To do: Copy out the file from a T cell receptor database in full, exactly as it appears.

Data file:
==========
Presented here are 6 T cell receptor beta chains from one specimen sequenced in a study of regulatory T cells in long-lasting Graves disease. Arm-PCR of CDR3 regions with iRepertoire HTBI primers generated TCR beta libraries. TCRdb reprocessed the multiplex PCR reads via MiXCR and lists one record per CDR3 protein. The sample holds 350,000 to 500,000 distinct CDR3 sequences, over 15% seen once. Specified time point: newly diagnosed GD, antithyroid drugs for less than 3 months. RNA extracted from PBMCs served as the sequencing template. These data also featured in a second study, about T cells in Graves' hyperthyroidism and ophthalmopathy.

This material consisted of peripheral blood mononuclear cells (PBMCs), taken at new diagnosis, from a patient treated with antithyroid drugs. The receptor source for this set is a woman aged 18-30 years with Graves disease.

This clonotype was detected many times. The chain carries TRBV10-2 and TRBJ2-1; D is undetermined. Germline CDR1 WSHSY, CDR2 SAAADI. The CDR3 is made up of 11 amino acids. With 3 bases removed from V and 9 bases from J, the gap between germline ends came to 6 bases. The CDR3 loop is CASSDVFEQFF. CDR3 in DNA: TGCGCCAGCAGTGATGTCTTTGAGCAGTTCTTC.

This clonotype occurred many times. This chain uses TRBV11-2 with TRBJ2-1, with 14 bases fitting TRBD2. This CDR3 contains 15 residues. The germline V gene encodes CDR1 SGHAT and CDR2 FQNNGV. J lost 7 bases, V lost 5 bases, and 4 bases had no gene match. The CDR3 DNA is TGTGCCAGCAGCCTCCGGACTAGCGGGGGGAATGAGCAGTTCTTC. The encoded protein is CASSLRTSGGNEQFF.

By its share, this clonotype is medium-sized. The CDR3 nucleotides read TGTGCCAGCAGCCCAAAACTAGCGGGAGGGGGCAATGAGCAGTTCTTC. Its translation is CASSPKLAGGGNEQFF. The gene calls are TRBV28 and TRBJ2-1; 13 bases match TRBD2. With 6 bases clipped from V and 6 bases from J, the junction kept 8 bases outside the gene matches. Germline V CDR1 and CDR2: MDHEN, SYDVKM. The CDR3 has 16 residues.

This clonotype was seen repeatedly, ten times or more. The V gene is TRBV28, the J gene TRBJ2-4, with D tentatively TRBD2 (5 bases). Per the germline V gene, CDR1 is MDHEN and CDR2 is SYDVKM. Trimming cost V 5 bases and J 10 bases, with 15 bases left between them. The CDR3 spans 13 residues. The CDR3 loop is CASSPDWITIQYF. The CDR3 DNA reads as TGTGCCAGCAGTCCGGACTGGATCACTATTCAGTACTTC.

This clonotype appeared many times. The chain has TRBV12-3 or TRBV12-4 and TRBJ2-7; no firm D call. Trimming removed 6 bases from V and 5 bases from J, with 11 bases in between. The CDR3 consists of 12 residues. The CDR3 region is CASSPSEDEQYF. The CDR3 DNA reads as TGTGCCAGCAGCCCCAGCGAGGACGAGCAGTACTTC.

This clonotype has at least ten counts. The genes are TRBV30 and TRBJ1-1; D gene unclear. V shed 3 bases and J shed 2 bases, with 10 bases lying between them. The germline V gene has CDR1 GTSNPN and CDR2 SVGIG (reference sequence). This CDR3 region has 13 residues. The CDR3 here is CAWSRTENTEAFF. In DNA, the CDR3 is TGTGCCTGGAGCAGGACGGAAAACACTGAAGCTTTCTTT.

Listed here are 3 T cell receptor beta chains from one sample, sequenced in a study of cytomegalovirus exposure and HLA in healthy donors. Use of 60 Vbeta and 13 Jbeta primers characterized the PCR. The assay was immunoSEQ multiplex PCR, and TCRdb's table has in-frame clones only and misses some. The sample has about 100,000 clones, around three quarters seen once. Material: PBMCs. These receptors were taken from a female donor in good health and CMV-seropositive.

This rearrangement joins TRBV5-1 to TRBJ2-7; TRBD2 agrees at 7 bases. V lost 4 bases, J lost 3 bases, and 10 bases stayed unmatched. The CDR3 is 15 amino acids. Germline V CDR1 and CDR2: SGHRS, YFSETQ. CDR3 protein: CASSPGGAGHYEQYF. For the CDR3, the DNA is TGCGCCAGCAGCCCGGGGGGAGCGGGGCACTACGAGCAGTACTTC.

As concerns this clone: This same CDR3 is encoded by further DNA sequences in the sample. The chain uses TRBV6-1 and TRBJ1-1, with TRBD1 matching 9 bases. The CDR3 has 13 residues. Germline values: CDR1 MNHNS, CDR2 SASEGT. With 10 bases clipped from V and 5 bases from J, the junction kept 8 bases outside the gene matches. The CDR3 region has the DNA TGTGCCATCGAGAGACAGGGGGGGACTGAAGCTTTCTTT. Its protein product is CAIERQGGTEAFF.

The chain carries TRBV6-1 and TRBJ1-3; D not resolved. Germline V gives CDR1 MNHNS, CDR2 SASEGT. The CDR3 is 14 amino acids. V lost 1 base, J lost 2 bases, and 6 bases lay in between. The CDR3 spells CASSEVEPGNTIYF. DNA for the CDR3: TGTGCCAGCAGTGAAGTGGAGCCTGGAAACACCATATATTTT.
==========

Presented here are 6 T cell receptor beta chains from one specimen sequenced in a study of regulatory T cells in long-lasting Graves disease. Arm-PCR of CDR3 regions with iRepertoire HTBI primers generated TCR beta libraries. TCRdb reprocessed the multiplex PCR reads via MiXCR and lists one record per CDR3 protein. The sample holds 350,000 to 500,000 distinct CDR3 sequences, over 15% seen once. Specified time point: newly diagnosed GD, antithyroid drugs for less than 3 months. RNA extracted from PBMCs served as the sequencing template. These data also featured in a second study, about T cells in Graves' hyperthyroidism and ophthalmopathy.

This material consisted of peripheral blood mononuclear cells (PBMCs), taken at new diagnosis, from a patient treated with antithyroid drugs. The receptor source for this set is a woman aged 18-30 years with Graves disease.

This clonotype was detected many times. The chain carries TRBV10-2 and TRBJ2-1; D is undetermined. Germline CDR1 WSHSY, CDR2 SAAADI. The CDR3 is made up of 11 amino acids. With 3 bases removed from V and 9 bases from J, the gap between germline ends came to 6 bases. The CDR3 loop is CASSDVFEQFF. CDR3 in DNA: TGCGCCAGCAGTGATGTCTTTGAGCAGTTCTTC.

This clonotype occurred many times. This chain uses TRBV11-2 with TRBJ2-1, with 14 bases fitting TRBD2. This CDR3 contains 15 residues. The germline V gene encodes CDR1 SGHAT and CDR2 FQNNGV. J lost 7 bases, V lost 5 bases, and 4 bases had no gene match. The CDR3 DNA is TGTGCCAGCAGCCTCCGGACTAGCGGGGGGAATGAGCAGTTCTTC. The encoded protein is CASSLRTSGGNEQFF.

By its share, this clonotype is medium-sized. The CDR3 nucleotides read TGTGCCAGCAGCCCAAAACTAGCGGGAGGGGGCAATGAGCAGTTCTTC. Its translation is CASSPKLAGGGNEQFF. The gene calls are TRBV28 and TRBJ2-1; 13 bases match TRBD2. With 6 bases clipped from V and 6 bases from J, the junction kept 8 bases outside the gene matches. Germline V CDR1 and CDR2: MDHEN, SYDVKM. The CDR3 has 16 residues.

This clonotype was seen repeatedly, ten times or more. The V gene is TRBV28, the J gene TRBJ2-4, with D tentatively TRBD2 (5 bases). Per the germline V gene, CDR1 is MDHEN and CDR2 is SYDVKM. Trimming cost V 5 bases and J 10 bases, with 15 bases left between them. The CDR3 spans 13 residues. The CDR3 loop is CASSPDWITIQYF. The CDR3 DNA reads as TGTGCCAGCAGTCCGGACTGGATCACTATTCAGTACTTC.

This clonotype appeared many times. The chain has TRBV12-3 or TRBV12-4 and TRBJ2-7; no firm D call. Trimming removed 6 bases from V and 5 bases from J, with 11 bases in between. The CDR3 consists of 12 residues. The CDR3 region is CASSPSEDEQYF. The CDR3 DNA reads as TGTGCCAGCAGCCCCAGCGAGGACGAGCAGTACTTC.

This clonotype has at least ten counts. The genes are TRBV30 and TRBJ1-1; D gene unclear. V shed 3 bases and J shed 2 bases, with 10 bases lying between them. The germline V gene has CDR1 GTSNPN and CDR2 SVGIG (reference sequence). This CDR3 region has 13 residues. The CDR3 here is CAWSRTENTEAFF. In DNA, the CDR3 is TGTGCCTGGAGCAGGACGGAAAACACTGAAGCTTTCTTT.

Listed here are 3 T cell receptor beta chains from one sample, sequenced in a study of cytomegalovirus exposure and HLA in healthy donors. Use of 60 Vbeta and 13 Jbeta primers characterized the PCR. The assay was immunoSEQ multiplex PCR, and TCRdb's table has in-frame clones only and misses some. The sample has about 100,000 clones, around three quarters seen once. Material: PBMCs. These receptors were taken from a female donor in good health and CMV-seropositive.

This rearrangement joins TRBV5-1 to TRBJ2-7; TRBD2 agrees at 7 bases. V lost 4 bases, J lost 3 bases, and 10 bases stayed unmatched. The CDR3 is 15 amino acids. Germline V CDR1 and CDR2: SGHRS, YFSETQ. CDR3 protein: CASSPGGAGHYEQYF. For the CDR3, the DNA is TGCGCCAGCAGCCCGGGGGGAGCGGGGCACTACGAGCAGTACTTC.

As concerns this clone: This same CDR3 is encoded by further DNA sequences in the sample. The chain uses TRBV6-1 and TRBJ1-1, with TRBD1 matching 9 bases. The CDR3 has 13 residues. Germline values: CDR1 MNHNS, CDR2 SASEGT. With 10 bases clipped from V and 5 bases from J, the junction kept 8 bases outside the gene matches. The CDR3 region has the DNA TGTGCCATCGAGAGACAGGGGGGGACTGAAGCTTTCTTT. Its protein product is CAIERQGGTEAFF.

The chain carries TRBV6-1 and TRBJ1-3; D not resolved. Germline V gives CDR1 MNHNS, CDR2 SASEGT. The CDR3 is 14 amino acids. V lost 1 base, J lost 2 bases, and 6 bases lay in between. The CDR3 spells CASSEVEPGNTIYF. DNA for the CDR3: TGTGCCAGCAGTGAAGTGGAGCCTGGAAACACCATATATTTT.